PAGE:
AMERICAN SCHOOL SYSTEM

american school and education in united states.

EDUCATION IN UNITED STATES

Education in the United States is mainly provided by the public sector, with control and funding coming from three levels: local, state, and federal, in that order. Child education is compulsory, and there are also a large number and wide variety of higher education institutions throughout the country that one can choose to attend, both publicly and privately administered.

The ages for compulsory education vary by state. It begins from ages five to eight and ends from ages fourteen to eighteen. Compulsory education requirements can generally be satisfied by educating children in public schools, state-certified private schools, or an approved home school program. In most public and private schools, education is divided into three levels: elementary school, middle school (sometimes called junior high school), and high school (sometimes referred to as secondary education).


SCHOOL GRADES

The American educational system comprises 12 grades of study over 12 calendar years of primary and secondary education before graduating, and often becoming eligible for admission to higher education. After pre-kindergarten and kindergarten, there are five years in primary school (normally known as elementary school). After completing five grades, the student will enter junior high or middle school and then high school to get the high school diploma.

The U.S. uses ordinal numbers (e.g., first grade) for identifying grades. Typical ages and grade groupings in public and private schools may be found through the U.S. Department of Education. Generally, elementary school (k-5), middle school (6-8), and high school (9-12). However there are a rising number of variations the most popular being elementary (k-6), middle (7-8), and high school (9-12). Many different variations exist across the country.

Nursery school

Playgroup 1-2

Playgroup 2-3

Preschool 3-4

Pre-kindergarten 4-5

Elementary school

Kindergarden 5-6

1st Grade 6-7

2nd Grade 7-8

3rd Grade 8-9

4th Grade 9-10

5th Grade 10-11

Middle school

6th Grade 11-12

7th Grade 12-13

8th Grade 13-14

High school

9th Grade (Freshman) 14-15

10th Grade (Sophomore) 15-16

11th Grade (Junior) 16-17

12th Grade (Senior) 17-18

Post-secondary education

Tertiary education (College or University) Ages vary, but often 18–22
(Freshman, Sophomore, Junior and Senior years)

Vocational education Ages vary

Graduate education Ages vary

Adult education Ages vary

GRADING SCALE

In schools in the United States children are constantly assessed throughout the school year by their teachers, and report cards are issued to parents at varying intervals. Generally the scores for individual assignments and tests are recorded for each student in a grade book, along with the maximum number of points for each assignment. At any time, the total number of points for a student when divided by the total number of possible points produces a percent grade, which can be translated to a letter grade.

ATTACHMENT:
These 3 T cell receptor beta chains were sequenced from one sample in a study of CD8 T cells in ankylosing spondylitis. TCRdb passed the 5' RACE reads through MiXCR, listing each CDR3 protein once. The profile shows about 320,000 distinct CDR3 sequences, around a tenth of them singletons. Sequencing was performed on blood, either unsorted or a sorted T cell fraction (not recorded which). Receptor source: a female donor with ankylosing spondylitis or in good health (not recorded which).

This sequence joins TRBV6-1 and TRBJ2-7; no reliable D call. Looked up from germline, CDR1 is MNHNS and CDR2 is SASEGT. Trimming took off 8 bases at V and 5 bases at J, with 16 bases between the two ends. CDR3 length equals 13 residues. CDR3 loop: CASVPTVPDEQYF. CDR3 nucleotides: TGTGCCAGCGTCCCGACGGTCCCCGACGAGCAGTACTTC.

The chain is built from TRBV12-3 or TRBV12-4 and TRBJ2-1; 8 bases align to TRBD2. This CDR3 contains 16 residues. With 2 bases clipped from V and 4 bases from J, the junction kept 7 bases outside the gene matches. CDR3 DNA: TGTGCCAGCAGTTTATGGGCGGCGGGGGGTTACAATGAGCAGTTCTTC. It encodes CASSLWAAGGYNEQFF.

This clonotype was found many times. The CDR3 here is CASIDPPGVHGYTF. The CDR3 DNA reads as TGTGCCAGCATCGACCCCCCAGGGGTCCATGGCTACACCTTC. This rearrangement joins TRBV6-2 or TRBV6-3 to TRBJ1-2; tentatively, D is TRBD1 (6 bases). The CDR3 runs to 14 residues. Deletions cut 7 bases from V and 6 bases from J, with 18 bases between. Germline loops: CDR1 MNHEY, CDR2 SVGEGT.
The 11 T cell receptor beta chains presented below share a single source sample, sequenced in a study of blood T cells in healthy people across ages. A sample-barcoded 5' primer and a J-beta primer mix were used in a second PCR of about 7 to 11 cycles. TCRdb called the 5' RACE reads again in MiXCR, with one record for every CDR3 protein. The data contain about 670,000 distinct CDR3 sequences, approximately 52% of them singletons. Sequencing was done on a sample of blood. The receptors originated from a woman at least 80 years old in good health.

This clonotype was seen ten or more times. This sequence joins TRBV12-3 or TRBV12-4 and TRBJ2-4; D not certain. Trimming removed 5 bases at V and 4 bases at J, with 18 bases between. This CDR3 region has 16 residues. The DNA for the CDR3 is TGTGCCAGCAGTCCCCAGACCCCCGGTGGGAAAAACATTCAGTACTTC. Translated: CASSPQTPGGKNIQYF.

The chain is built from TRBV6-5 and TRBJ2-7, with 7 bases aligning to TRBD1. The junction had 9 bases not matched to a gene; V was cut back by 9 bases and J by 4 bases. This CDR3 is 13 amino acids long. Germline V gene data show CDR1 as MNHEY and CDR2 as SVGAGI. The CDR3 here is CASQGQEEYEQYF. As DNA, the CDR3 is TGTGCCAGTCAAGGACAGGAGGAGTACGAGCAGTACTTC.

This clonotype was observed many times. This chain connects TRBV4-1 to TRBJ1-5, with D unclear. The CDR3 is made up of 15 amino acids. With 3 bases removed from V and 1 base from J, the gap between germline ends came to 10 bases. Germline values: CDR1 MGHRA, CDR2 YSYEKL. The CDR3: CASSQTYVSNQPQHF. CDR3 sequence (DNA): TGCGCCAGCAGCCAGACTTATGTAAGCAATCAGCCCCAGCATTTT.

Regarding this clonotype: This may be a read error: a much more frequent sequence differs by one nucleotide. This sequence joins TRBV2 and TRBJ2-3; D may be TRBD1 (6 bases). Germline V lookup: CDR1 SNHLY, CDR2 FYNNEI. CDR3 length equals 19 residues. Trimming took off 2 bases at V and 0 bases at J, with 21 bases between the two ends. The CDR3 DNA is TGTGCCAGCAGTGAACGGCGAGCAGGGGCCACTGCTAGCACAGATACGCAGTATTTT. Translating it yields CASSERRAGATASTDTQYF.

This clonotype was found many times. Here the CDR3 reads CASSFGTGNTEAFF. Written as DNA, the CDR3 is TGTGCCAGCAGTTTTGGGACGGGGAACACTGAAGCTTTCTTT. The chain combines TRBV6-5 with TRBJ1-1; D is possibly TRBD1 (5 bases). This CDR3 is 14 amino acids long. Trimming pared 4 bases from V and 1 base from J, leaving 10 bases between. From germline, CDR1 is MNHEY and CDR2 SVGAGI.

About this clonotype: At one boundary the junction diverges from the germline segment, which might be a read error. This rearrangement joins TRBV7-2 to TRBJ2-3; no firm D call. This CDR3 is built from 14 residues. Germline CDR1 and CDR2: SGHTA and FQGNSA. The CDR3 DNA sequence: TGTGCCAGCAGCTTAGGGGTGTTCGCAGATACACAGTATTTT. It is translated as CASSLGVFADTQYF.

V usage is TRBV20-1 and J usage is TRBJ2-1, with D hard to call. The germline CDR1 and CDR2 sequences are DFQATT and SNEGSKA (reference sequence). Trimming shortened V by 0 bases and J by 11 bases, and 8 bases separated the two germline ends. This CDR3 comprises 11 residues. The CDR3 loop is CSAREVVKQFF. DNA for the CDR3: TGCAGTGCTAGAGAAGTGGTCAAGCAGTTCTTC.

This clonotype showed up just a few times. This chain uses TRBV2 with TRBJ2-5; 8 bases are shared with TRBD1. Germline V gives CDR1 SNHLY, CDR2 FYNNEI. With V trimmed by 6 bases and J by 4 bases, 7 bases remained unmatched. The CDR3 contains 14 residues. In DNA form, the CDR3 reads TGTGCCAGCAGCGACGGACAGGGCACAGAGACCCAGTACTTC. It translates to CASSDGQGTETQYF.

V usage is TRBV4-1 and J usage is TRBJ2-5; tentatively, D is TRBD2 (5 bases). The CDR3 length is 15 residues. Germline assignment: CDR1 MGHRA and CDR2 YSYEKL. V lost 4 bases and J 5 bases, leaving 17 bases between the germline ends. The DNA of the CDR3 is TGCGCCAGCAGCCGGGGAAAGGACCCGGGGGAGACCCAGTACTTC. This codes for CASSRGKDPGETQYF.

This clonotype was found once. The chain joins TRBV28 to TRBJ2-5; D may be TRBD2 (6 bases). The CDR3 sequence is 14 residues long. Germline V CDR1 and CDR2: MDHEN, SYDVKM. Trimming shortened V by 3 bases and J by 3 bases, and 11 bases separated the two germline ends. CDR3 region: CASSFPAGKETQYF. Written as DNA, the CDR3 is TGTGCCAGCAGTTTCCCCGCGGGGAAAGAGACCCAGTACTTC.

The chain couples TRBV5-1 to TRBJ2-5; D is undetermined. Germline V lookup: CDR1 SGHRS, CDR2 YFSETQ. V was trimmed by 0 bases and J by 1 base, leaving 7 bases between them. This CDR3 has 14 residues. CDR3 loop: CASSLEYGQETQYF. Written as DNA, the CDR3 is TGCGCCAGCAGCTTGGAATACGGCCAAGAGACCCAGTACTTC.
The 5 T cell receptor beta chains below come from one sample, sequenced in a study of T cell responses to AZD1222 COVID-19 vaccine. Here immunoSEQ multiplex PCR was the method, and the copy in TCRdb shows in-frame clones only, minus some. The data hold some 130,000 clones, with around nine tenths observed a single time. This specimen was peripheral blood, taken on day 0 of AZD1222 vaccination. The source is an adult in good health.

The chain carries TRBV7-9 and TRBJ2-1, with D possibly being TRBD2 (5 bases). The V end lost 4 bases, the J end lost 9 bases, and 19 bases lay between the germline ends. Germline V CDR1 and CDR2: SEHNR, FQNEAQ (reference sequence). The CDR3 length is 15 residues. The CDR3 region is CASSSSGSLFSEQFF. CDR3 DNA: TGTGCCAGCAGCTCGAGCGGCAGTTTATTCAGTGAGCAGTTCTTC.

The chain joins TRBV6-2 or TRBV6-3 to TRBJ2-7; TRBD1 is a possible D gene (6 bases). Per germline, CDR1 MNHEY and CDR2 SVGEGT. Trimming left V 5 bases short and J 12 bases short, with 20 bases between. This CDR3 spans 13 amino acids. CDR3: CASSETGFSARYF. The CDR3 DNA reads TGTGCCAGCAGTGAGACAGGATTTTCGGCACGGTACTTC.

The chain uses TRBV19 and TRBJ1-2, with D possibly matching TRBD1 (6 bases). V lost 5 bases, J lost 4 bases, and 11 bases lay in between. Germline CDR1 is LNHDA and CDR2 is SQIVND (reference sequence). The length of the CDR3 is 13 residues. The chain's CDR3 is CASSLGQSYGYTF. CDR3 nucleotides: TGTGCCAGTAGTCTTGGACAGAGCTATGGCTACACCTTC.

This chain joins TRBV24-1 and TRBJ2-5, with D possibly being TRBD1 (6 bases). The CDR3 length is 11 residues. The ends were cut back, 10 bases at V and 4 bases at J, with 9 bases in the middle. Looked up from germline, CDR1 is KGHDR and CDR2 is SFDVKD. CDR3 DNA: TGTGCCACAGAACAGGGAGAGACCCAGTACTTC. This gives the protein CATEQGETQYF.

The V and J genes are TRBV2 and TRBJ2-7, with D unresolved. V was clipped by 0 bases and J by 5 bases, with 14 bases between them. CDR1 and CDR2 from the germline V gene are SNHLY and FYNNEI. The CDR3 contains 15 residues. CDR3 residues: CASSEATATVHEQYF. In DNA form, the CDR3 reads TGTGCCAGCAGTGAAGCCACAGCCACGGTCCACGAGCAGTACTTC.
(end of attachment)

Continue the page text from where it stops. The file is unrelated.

Letter grades are often but not always used on report cards at the end of a marking period, although the current grade may be available at other times (particularly when an electronic grade book connected to an online service is in use). Although grading scales usually differ from school to school, the most common grade scale is letter grades—"A" through "F"—derived from a scale of 0–100 or a percentile. In some areas, Texas or Virginia for example, the "D" grade (or that between 70–60) is considered a failing grade. In other jurisdictions, such as hawaii, a "D" grade is considered passing in certain classes, and failing in others.

SCHOOL BUS

A school bus is a type of bus designed and manufactured for student transport: carrying children to and from school and school events. Although, outside North America it can quite often refer to an ordinary bus being used on a school service or an older bus or coach that was originally designed as an ordinary bus or coach but has been refitted to become a designated school bus.

The first school bus was horse-drawn, introduced in 1827 by George Shillibeer for Newington Academy for Girls, a Quaker school in Stoke Newington, north-east of London (UK), and was designed to carry 25 children.

The primary vehicle used for student transport in North America, school buses are distinguished from other types of buses by design characteristics necessitated by federal and state/provincial regulations. Federal safety standards recommend school buses to be painted school bus yellow and equipped with specific warning and safety devices. This service is almost always provided without charge to families. In other parts of the world, the term "school bus" refers more to the destination of the bus and its student passengers than the specific vehicle designed for that purpose; the vehicles used for student transport are more closely related to other types of buses than their North American counterparts.

In the United States, school buses provide an estimated 10 billion student trips every year. Every school day, over 480,000 school buses transport 26 million children to and from schools and school-related activities; over half of the country's student population is transported by school bus. School buses are leased or purchased by school districts, while other school districts use school bus contractors to transport students. In the United States, approximately 40% of school districts use contractors to handle student transportation; in Canada, they are used almost universally.

Produced by: Cecilia Guarnieri.